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SHEAR BEHAVIOR AND RELATED MECHANISMS IN MATERIALS PLASTICITY

Texture Formation and Swift Effect in High Strain Torsion of NiAl

[+] Author and Article Information
Burghardt Klöden1

Institut für Strukturphysik, Technische Universität Dresden, D-01062 Dresden, Germany

Carl-Georg Oertel

Institut für Strukturphysik, Technische Universität Dresden, D-01062 Dresden, Germany

Werner Skrotzki2

Institut für Strukturphysik, Technische Universität Dresden, D-01062 Dresden, Germanywerner.skrotzki@physik.tu-dresden.de

Erik Rybacki

 Geoforschungszentrum Potsdam, D-14473 Potsdam, Germany

1

Present address: Fraunhofer-Institut für Fertigungstechnik und Angewandte Materialforschung, Winterbergstrasse 28, D-01277 Dresden, Germany.

2

Corresponding author.

J. Eng. Mater. Technol 131(1), 011102 (Dec 18, 2008) (10 pages) doi:10.1115/1.3030896 History: Received January 19, 2008; Revised August 07, 2008; Published December 18, 2008

Texture formation and Swift effect were investigated in torsion deformed NiAl. High-strain torsion of solid bars was done with a Paterson rock deformation machine at temperatures between 700 K and 1300 K under a confining pressure of 400 MPa. The maximum shear strains and shear strain rates applied were 19×104s1 and 2.2×104s1, respectively. Textures were measured by diffraction of neutrons, electrons, and synchrotron radiation. The textures consist of an oblique cube and Goss component, the intensity of which depends on the initial texture and deformation temperature. The axial lengthening and shortening observed are related to the Goss and the oblique cube components, respectively. There is qualitative agreement between experiment and simulation at low temperature and low shear strains. With increasing temperature, continuous and discontinuous dynamic recrystallization take place, strongly influencing the development of texture and Swift effect.

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Copyright © 2009 by American Society of Mechanical Engineers
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References

Figures

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Figure 1

Pole figures showing the initial textures of the different samples used with torsion axis in the center. Maximum intensities are given in mrd.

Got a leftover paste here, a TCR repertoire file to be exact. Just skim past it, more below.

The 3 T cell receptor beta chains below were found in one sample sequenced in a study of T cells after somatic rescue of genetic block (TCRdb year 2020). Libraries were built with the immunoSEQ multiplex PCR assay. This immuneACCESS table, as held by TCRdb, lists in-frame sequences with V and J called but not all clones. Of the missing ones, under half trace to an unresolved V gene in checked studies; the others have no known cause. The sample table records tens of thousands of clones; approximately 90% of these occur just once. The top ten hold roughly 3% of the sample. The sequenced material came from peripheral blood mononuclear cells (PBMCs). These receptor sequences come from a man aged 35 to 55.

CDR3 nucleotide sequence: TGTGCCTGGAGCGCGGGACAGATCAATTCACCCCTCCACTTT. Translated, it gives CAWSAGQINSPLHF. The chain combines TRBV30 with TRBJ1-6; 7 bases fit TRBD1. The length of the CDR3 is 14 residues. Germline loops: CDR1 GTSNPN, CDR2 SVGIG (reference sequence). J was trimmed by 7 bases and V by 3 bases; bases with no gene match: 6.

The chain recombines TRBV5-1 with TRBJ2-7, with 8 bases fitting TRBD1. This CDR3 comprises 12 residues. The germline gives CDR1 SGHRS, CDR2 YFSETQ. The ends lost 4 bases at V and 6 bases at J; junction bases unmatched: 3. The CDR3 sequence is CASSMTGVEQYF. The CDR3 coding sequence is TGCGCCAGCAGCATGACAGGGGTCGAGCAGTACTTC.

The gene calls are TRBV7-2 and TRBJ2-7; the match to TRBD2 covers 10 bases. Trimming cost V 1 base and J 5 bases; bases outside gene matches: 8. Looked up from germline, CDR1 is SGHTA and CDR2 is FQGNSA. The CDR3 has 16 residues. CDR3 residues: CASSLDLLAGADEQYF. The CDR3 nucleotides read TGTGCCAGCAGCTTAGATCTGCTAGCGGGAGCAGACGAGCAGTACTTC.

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Figure 2

Typical shear textures of ⟨111⟩ NiAl represented as φ2=0 deg ODF sections: (a) 700 K and (b) 1000 K

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Figure 3

Intensity of the cube and Goss component as a function of shear strain for ⟨100⟩ (a), ⟨110⟩ (b), and ⟨111⟩ (c) oriented samples. Open symbols correspond to the respective higher shear strain rate.

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Figure 4

Temperature dependence of the cube (a) and Goss (b) component intensity at a constant shear strain of 8

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Figure 5

Deviation of the cube and Goss component from the ideal position as a function of shear strain for ⟨100⟩ (a), ⟨110⟩ (b), and ⟨111⟩ (c) oriented samples. Open symbols correspond to the respective higher shear strain rate.

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Figure 6

Temperature dependence of the deviation of the cube (a) and Goss (b) component from the ideal position at a constant shear strain of 8

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Figure 7

(100) pole figures measured by EBSD at different positions along the torsion axis (b). The ideal cube and Goss component is shown in (a). (SD=shear direction; TD=transverse direction).

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Figure 8

φ2=0 deg ODF sections of texture simulations at different shear strains: (a) initial theoretical ⟨100⟩ fiber (FWHM 9 deg, intensity 5 mrd), (b) initial experimental ⟨110⟩ fiber, and (c) initial experimental ⟨111⟩ fiber

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Figure 9

φ2=0 deg ODF sections of texture simulations for (a) ideal, (b) 10 deg, (c) 30 deg, and (d) 45 deg about the torsion axis rotated cube single orientation at different shear strains. For visualization purpose the single orientation is smoothed by 20 deg.

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Figure 10

(a) Slip system activity (numbers indicate the slip systems given in Table 1, all other slip systems are inactive, and the macroscopic imposed shear rate is 1 s−1); (b) number of active slip systems, rate of plastic flow, and Taylor factor as a function of rotation of the cube orientation around TD during simple shear.

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Figure 11

Length change of the samples during torsion as a function of shear strain for ⟨100⟩ (a), ⟨110⟩ (b), and ⟨111⟩ (c) oriented samples

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Figure 12

Simulation of the length change for n=6 and different CRSS values: (a) ⟨100⟩, (b) ⟨110⟩, and (c) ⟨111⟩ fibers. Positive and negative values refer to lengthening and shortening, respectively.

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